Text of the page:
Angell2 points to insurance schemes that skim 10% to 25% off the top before using up money for promotion and administration, trying to recruit healthy people, and denying the sick (poor risk). The result is that only 50 cents of every dollar contributed is actually used for direct patient care. Angell argues that this country cannot afford to go on any longer without a single-payer system, noting that Medicare runs with a mere 3% overhead. Such an overhaul is not likely with the current political leadership, who seem to have no mind to take on the insurance industry or have a large stake in it. The administration already has caved in to Big Pharma and to the insurance industry, creating a Medicare drug plan fiasco that has increased the nation’s bill for medications and that includes the insane rider that there will be no competitive bargaining over the prices (a blank check). This is yet another example of how the introduction of middlemen raises healthcare costs for everyone.

The “cottage industry” approach to healthcare delivery leads to a wasteful system with duplication and reduplication of product lines when only a few providers would be sufficient. Nowadays every major center feels obligated to transplant hearts and livers (expensive but remunerative procedures), to provide the most advanced cardiac arrhythmia devices and catheterization, and to have the highest technology in imaging, even if these services are available in neighboring institutions just a few miles away. For hospital medicine, this is where the money is (or where it goes, perhaps). The power players are now the cardiac surgeons (who, incidentally, have always been in this position), the transplant surgeons, the invasive cardiologists, and anyone else who performs a large number of expensive (ie, remunerative) procedures. This is financial irresponsibility.

The fragmented healthcare systems in place at the moment are far from perfect, with their tendency to disallow care where it is needed most, but they do need to maintain solvency to survive. Survival in the marketplace is being achieved by expanding the business to keep ahead of the competitors by offering more expensive and expansive high-end services. Although this circumstance drives up costs, it also ensures institutional viability. And it may explain why the United States has become the most medicalized and medicated country in the world.3 

Trying to provide all things to all patients can decrease the quality of care. If the volume of patients in a service is too low, then those patients tend to have poorer outcomes. This is well known for more complex surgical procedures, but institutional volume recently was found to be important as an outcome predictor for patients with similar Acute Physiology and Chronic Health Evaluation (APACHE) scores who require mechanical ventilation as well.4 This provides further argument for the regionalization of complex care.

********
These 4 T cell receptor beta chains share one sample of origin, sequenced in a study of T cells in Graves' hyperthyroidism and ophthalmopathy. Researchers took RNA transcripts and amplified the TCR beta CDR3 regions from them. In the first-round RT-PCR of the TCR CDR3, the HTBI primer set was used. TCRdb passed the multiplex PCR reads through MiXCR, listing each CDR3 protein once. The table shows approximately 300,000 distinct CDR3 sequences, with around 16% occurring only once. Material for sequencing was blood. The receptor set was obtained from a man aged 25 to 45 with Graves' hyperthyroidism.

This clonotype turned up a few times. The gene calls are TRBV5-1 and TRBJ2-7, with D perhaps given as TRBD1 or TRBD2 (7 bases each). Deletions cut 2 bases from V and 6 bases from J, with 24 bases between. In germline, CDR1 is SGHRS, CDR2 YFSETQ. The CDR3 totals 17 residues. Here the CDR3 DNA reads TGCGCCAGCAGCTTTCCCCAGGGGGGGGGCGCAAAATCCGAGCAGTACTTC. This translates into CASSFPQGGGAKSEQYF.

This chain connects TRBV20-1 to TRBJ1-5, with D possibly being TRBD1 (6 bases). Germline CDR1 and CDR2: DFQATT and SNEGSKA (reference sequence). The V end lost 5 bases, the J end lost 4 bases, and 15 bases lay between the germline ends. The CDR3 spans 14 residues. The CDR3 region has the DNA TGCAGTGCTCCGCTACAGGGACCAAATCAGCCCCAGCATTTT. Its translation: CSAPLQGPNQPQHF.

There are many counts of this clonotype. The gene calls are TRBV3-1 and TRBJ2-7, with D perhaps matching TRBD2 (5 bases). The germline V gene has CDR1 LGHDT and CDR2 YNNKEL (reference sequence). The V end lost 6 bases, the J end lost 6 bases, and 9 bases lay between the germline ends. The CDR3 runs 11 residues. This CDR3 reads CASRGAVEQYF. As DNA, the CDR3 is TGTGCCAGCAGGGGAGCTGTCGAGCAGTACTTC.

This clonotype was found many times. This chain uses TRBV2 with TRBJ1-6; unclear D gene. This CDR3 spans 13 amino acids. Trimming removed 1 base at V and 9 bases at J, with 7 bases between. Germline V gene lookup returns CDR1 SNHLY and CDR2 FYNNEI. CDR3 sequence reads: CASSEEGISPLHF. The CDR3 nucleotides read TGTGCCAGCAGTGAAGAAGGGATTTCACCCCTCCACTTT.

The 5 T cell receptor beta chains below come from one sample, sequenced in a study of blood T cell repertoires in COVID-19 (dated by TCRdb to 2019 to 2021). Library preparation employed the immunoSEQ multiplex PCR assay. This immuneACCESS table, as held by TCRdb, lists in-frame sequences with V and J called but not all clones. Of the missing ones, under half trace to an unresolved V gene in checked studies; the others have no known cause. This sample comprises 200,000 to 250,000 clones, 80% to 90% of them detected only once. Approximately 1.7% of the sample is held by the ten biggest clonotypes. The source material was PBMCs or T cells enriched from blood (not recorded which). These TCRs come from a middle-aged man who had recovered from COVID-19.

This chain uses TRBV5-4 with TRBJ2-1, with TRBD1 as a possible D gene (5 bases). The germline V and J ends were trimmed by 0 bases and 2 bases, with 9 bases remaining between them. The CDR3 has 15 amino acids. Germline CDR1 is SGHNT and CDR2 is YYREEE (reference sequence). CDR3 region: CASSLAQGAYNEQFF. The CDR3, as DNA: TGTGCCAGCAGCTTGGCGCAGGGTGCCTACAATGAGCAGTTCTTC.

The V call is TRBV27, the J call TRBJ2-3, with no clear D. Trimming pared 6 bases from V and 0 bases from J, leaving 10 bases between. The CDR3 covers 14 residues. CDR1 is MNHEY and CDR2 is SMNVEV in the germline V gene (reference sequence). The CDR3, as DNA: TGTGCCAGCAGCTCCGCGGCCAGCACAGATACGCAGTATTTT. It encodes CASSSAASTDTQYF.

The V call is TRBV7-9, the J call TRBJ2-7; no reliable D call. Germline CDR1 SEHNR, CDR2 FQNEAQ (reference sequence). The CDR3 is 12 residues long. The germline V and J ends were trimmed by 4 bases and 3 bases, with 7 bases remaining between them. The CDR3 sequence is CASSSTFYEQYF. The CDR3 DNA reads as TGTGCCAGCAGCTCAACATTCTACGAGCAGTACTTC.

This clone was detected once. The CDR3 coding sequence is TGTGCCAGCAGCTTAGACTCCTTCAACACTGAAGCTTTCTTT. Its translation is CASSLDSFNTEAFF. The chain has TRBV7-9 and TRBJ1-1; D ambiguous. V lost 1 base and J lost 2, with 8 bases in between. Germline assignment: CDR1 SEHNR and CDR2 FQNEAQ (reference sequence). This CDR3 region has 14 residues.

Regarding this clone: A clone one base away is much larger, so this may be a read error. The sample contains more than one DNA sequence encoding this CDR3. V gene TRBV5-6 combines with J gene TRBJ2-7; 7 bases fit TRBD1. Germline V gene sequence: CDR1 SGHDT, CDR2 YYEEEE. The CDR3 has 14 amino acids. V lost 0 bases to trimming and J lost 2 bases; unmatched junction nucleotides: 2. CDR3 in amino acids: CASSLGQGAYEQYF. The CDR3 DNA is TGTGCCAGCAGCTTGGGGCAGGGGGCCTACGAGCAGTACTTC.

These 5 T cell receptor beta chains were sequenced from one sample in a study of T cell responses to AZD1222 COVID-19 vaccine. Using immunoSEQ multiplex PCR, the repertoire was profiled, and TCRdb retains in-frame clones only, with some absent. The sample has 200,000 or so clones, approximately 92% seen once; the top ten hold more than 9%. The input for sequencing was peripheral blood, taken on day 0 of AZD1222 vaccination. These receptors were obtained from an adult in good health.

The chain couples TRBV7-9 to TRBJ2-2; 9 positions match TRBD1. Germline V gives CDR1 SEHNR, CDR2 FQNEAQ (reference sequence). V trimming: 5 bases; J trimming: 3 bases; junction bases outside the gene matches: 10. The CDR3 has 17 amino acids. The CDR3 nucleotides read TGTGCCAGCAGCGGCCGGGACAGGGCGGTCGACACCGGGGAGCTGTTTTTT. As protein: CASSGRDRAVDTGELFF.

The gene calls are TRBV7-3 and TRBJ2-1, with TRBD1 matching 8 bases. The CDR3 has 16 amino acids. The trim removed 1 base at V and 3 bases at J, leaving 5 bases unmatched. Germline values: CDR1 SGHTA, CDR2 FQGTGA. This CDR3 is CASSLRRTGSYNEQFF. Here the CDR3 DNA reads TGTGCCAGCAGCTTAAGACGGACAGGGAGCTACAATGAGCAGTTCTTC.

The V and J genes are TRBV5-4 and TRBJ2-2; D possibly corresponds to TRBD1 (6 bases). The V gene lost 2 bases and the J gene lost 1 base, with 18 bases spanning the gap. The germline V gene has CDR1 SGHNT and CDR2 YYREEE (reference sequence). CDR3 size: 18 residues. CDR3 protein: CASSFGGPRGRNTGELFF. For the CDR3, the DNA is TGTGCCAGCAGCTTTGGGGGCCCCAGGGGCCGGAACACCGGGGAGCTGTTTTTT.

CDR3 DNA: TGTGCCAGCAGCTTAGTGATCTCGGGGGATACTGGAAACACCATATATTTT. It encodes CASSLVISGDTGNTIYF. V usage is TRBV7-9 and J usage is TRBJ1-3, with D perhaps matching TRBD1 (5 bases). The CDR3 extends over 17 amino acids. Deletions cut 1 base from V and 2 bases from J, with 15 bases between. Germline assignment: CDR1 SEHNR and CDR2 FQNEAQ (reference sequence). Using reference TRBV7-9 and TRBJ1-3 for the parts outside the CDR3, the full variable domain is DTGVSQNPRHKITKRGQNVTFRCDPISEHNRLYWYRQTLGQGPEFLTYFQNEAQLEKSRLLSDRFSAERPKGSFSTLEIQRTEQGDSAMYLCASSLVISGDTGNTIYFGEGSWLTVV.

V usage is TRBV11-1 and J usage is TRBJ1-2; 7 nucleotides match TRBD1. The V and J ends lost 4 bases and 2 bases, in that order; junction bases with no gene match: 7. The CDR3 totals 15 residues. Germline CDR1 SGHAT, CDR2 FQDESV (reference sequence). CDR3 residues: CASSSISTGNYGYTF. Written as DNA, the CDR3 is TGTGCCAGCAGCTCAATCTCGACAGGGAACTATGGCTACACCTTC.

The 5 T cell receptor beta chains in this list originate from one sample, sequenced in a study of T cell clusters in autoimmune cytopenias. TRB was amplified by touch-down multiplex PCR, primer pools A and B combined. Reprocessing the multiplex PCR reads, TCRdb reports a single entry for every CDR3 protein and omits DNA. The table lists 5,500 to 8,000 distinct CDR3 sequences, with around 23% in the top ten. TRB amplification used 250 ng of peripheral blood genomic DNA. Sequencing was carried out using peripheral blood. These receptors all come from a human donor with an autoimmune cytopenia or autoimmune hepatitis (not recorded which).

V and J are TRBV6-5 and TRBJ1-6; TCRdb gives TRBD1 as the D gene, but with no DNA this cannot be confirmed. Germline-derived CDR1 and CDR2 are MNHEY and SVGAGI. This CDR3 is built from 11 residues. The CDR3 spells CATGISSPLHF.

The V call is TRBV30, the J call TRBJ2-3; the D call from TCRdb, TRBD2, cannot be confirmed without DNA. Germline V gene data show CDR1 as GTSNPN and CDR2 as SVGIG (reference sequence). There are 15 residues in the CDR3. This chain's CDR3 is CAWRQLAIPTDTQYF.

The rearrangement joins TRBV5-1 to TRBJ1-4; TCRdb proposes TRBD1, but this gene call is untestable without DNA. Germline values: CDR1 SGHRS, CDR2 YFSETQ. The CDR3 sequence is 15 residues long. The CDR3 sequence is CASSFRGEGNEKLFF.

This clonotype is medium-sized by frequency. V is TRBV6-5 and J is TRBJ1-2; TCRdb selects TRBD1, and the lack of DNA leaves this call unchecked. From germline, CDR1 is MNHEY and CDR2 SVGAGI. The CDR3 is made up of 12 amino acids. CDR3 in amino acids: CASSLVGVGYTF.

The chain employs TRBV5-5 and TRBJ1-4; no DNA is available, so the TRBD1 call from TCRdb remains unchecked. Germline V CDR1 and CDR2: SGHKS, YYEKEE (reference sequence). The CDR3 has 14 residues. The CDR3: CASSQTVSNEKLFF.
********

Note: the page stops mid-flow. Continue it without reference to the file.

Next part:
We are living in a contradiction. The marketplace has produced a medical system that many cannot afford, while at the same time it is so expensive that there are considerable sums of money to be made in it. Even now, investment firms are airing radio advertisements that tout the healthcare system as an opportunity for making money. With the government “pouring” $42 billion into Medicare this year, reputable financial advisers offer to manage investors’ money through stock purchases that offer the best return on healthcare portfolios—yet another unfortunate example of taxpayer dollars being used to enrich the “haves.”

There is a topsy-turvy aspect to this system: the more resources that are put in, the greater the profits, and the greater the access to remunerative procedures of marginal worth, though with the possibility of a less beneficial outcome for patients. During the boom years of the 1990s, the economy seemed perturbed by but ultimately accepted the high cost of the healthcare business. Now that the economy has gotten tougher to live in, tolerance for those high costs has decreased.

Runaway technology is nothing new. It has been known for some time that much of what we do in critical care—and medicine in general—has surprisingly little data to show beneficial outcomes. In the early 1970s, for example, pulmonary artery catheters were introduced as a high-tech way to measure left ventricular filling pressure and cardiac output. Large amounts of time and effort were expended at critical care conferences such as AACN’s National Teaching Institute on the care and insertion of catheters (a development that was supported heavily by manufacturers), with more on the usefulness and data interpretation in treating the cardiac and shock patient. In 1979, James Dalen5 pointed out that after nearly a decade and the expenditure of $2 billion, not one published trial showed that the pulmonary artery catheter changed patients’ outcomes. Critical care practitioners continued to use pulmonary artery catheters extensively for more than a decade, with major specialty society recommendation,6 despite the lack of a worthwhile evidence base.